The term "super senior" is an understatement for Johnny Lechner.

After 12 years of college, the 29-year-old is primed to graduate from the University of Wisconsin-Whitewater this semester –with three majors and three minors under his belt.

"What's not to like about college?" he asked. "The schedule's laid back, you're around all kinds of educated people. And we're all just broke college kids, too. It's not like the real world."

While Lechner boasts about the education he has received — his studies include theater, communication, liberal studies, health, women's studies and education — what really keeps him at UW-Whitewater is the social scene.

"I'm 29, but I'm lucky enough that I look young, feel young and have a young personality," he said. "I can definitely keep up here. In fact, I'm usually the one throwing the party."

The UW-Whitewater campus is the perfect size, Lechner said, and its underlying party atmosphere allows him to do some of his favorite things, which include "going out, cooking out and rocking out."

But within his extended stay at the university, Lechner has accomplished more than just extensive partying.

His proud accomplishments include a string of about seven years without a grade lower than a B, writing a play that was performed at the university, working as a university special-events coordinator, serving as the program coordinator for the Women's Center and founding the organization Men Against Sexual Assault and Violence.

With all he has done, Lechner maintains he would like to stay longer if he could.

"I'm just broke," he said. "I've got no more money. Trust me, if I had the money, I'd stay longer."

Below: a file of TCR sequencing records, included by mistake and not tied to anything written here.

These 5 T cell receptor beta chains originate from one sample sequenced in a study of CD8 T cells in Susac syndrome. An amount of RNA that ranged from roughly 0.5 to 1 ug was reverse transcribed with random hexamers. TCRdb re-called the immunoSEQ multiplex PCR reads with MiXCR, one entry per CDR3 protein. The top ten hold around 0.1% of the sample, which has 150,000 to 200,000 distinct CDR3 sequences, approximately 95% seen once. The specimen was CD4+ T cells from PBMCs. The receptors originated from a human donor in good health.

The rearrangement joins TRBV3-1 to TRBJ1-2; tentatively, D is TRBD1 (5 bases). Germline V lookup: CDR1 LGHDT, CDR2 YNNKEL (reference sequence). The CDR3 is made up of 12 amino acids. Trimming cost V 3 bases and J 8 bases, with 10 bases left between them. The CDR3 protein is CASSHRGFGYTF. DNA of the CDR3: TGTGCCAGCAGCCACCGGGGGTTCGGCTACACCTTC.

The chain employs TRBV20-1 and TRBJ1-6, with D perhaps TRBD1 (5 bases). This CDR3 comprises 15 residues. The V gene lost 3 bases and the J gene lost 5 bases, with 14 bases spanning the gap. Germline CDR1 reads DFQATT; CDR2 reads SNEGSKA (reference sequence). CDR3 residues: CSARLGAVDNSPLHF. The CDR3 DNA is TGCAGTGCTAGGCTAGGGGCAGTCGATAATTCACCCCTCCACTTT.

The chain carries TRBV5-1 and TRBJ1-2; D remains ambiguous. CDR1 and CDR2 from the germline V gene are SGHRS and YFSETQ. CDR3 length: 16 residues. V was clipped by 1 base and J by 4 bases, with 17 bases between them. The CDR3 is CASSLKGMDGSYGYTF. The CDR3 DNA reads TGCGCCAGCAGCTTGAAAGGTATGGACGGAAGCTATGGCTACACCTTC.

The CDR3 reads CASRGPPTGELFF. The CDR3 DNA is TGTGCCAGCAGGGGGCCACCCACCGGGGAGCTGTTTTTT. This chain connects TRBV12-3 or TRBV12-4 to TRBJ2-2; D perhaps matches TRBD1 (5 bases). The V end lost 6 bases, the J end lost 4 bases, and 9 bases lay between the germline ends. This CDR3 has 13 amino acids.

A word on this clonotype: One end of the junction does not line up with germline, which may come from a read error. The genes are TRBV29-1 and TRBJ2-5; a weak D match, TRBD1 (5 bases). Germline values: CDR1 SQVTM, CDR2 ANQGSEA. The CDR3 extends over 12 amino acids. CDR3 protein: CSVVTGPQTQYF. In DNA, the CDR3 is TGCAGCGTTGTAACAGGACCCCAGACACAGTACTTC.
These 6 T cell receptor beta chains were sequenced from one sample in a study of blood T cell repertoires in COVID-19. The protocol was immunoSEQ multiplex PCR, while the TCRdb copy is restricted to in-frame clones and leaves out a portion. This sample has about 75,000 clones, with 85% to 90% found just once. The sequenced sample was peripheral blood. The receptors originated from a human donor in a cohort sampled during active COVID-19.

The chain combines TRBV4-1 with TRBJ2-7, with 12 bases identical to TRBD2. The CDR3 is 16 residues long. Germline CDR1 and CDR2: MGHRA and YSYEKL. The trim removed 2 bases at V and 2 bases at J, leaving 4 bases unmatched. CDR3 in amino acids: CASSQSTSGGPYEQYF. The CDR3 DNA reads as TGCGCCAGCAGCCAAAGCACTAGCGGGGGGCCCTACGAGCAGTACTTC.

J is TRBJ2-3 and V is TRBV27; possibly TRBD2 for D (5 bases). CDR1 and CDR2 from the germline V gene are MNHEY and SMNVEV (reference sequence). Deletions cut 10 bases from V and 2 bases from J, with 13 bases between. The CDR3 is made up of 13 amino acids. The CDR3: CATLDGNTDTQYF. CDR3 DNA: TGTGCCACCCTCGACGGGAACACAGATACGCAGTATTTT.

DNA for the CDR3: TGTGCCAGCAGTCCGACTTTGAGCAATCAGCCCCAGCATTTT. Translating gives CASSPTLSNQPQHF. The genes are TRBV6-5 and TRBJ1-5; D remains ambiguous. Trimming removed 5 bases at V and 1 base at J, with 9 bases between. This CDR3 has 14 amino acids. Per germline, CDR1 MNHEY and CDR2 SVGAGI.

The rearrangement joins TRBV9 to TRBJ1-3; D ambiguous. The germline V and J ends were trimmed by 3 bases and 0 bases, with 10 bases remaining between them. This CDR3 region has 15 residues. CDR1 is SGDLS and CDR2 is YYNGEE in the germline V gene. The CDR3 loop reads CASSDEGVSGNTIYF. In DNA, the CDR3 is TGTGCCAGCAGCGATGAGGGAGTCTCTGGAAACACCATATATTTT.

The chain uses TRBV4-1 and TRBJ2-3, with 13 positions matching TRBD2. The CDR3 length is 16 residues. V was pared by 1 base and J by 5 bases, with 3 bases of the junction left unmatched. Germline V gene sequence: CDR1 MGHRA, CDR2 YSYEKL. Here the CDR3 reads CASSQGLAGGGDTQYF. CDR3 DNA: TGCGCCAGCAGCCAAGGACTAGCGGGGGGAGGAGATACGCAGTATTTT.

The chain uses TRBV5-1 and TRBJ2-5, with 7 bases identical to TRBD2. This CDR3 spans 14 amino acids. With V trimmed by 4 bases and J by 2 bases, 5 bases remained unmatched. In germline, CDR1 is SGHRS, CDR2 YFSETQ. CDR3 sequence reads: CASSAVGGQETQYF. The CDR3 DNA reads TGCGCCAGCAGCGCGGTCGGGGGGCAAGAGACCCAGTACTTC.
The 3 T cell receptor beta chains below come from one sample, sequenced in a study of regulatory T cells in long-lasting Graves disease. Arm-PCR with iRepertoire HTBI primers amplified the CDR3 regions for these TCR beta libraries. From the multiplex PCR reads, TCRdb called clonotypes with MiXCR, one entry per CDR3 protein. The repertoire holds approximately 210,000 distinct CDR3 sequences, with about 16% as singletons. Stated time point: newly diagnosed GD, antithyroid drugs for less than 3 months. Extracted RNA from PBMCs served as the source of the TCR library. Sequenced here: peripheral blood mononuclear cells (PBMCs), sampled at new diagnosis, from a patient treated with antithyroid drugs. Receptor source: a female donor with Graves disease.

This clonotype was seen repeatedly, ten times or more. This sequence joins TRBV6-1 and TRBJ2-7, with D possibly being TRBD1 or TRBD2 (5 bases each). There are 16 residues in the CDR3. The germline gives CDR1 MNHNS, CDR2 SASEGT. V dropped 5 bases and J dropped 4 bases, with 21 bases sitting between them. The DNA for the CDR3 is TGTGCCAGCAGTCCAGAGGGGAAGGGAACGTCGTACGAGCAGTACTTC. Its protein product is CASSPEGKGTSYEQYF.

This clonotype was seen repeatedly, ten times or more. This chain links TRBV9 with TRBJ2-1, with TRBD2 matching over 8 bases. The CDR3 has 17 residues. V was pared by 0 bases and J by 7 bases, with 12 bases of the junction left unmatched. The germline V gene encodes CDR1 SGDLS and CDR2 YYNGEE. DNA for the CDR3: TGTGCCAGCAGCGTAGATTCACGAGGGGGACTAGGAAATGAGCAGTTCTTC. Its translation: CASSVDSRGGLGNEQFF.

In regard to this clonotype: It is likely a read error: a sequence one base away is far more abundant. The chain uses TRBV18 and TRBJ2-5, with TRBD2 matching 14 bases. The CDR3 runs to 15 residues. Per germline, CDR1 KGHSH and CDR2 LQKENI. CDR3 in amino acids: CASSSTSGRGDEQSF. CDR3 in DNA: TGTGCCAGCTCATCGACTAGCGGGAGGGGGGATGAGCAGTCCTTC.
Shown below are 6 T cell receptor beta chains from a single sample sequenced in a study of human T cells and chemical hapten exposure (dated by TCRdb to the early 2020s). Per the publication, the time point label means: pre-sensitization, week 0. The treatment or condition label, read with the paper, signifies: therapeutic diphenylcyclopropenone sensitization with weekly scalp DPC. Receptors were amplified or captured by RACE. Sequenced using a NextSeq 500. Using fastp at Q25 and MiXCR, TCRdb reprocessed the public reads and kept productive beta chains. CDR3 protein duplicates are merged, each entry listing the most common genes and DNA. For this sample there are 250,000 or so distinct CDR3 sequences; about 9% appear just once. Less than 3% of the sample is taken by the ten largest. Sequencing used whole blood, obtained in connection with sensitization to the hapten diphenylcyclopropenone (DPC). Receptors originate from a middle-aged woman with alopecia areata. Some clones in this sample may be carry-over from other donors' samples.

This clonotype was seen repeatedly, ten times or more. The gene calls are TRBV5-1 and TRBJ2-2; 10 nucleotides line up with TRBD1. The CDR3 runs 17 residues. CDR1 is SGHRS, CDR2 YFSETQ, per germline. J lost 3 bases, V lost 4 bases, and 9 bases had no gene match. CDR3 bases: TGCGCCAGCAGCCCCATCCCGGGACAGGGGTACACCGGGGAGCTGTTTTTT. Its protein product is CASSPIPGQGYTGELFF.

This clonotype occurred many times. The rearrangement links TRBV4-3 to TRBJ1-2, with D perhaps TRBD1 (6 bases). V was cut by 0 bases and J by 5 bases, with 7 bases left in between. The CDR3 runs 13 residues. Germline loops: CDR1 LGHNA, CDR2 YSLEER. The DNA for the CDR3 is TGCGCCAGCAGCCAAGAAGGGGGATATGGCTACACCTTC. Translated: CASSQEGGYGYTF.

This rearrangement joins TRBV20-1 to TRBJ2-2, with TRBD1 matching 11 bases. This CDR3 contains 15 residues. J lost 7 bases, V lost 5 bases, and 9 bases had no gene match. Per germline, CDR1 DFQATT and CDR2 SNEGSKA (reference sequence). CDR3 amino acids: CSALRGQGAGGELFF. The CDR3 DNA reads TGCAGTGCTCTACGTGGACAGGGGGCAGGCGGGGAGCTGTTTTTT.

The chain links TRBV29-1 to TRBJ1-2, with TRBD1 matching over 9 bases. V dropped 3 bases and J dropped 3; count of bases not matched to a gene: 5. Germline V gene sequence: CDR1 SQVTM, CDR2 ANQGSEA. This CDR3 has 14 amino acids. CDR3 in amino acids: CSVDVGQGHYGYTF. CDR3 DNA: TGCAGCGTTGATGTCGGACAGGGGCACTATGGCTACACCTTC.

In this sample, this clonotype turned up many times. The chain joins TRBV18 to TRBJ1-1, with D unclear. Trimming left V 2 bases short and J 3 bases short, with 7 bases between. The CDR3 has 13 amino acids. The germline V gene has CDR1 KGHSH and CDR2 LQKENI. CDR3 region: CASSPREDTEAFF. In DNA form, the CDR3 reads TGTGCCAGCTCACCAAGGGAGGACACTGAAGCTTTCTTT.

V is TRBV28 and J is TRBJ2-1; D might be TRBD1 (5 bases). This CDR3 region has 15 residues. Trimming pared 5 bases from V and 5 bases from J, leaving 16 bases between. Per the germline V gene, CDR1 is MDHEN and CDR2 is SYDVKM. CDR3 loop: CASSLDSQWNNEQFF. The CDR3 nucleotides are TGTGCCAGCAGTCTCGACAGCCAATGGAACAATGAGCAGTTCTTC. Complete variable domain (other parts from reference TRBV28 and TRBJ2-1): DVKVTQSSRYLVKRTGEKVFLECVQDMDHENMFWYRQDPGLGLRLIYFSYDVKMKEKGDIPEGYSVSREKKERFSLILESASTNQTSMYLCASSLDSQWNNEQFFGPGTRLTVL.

But after the Board of Regents passed what Lechner calls the "slacker tax," his bills began mounting even faster.

The tax doubles full-time tuition for UW System students who exceed 165 credits, or amass 30 more credits than their degree requires.

Since Lechner boasts approximately 250 college credits, what many have dubbed "The Johnny Lechner Rule" has been taxing on his wallet.

His name being unofficially tacked onto the System's rule is just a portion of the attention he received from his extended college stay; appearances on "Good Morning America" and "The David Letterman Show" have also boosted his celebrity status.

UW-Whitewater spokesperson Sara Kuhl said while Lechner is just one of many university members to receive national attention, the 12-year student has brought positive attention to the campus.

But Richard Brooks, professor and advisor at UW-Whitewater, was not as happy with Lechner's lengthy stay, as Brooks encouraged his advisee to finish up earlier, but noted he can "understand how [Lechner's] celebrity opportunity has distracted him."

Visits with Brooks, Lechner said, were particularly tough because it was like "having to convince my dad."

But the stay has been worth it, especially considering all the changes Lechner has witnessed as the years have gone by.

And according to Lechner, he has seen many transformations in the college scene since his long-gone freshman days.

"I started college in 1994, and it was before the Internet," he said. "I remember how different things were. Doors were all open, people were all just hanging out … and there was only one computer on the floor. People were just doing more stuff rather than goofing around on the computer. Sometimes now it's like pulling teeth to get people to come out."

But Lechner maintains the ever-changing environment, new faces every year and a never-ending list of things to do makes him love just where he is at.

So what is in the works for the soon-to-be graduate?

"That's a good question," he laughed.

While he has already been offered a job by National Lampoon, Lechner is considering other possibilities, like pursuing his music career, writing a book about his experiences and finishing a screenplay project.

"But who knows? I may end up working at McDonald's next week," he joked.

What Lechner does know is that he really wants nothing more than to stay at UW-Whitewater.

With a donation link on his website titled to his name, Lechner hopes to receive enough money to continue on for another year, but admits his college career is likely to wrap up in the next couple weeks.

"Unless some sort of miracle happens, yes, I am graduating this year," he said.

Graduation or not, one thing Lechner knows is set in stone: the party.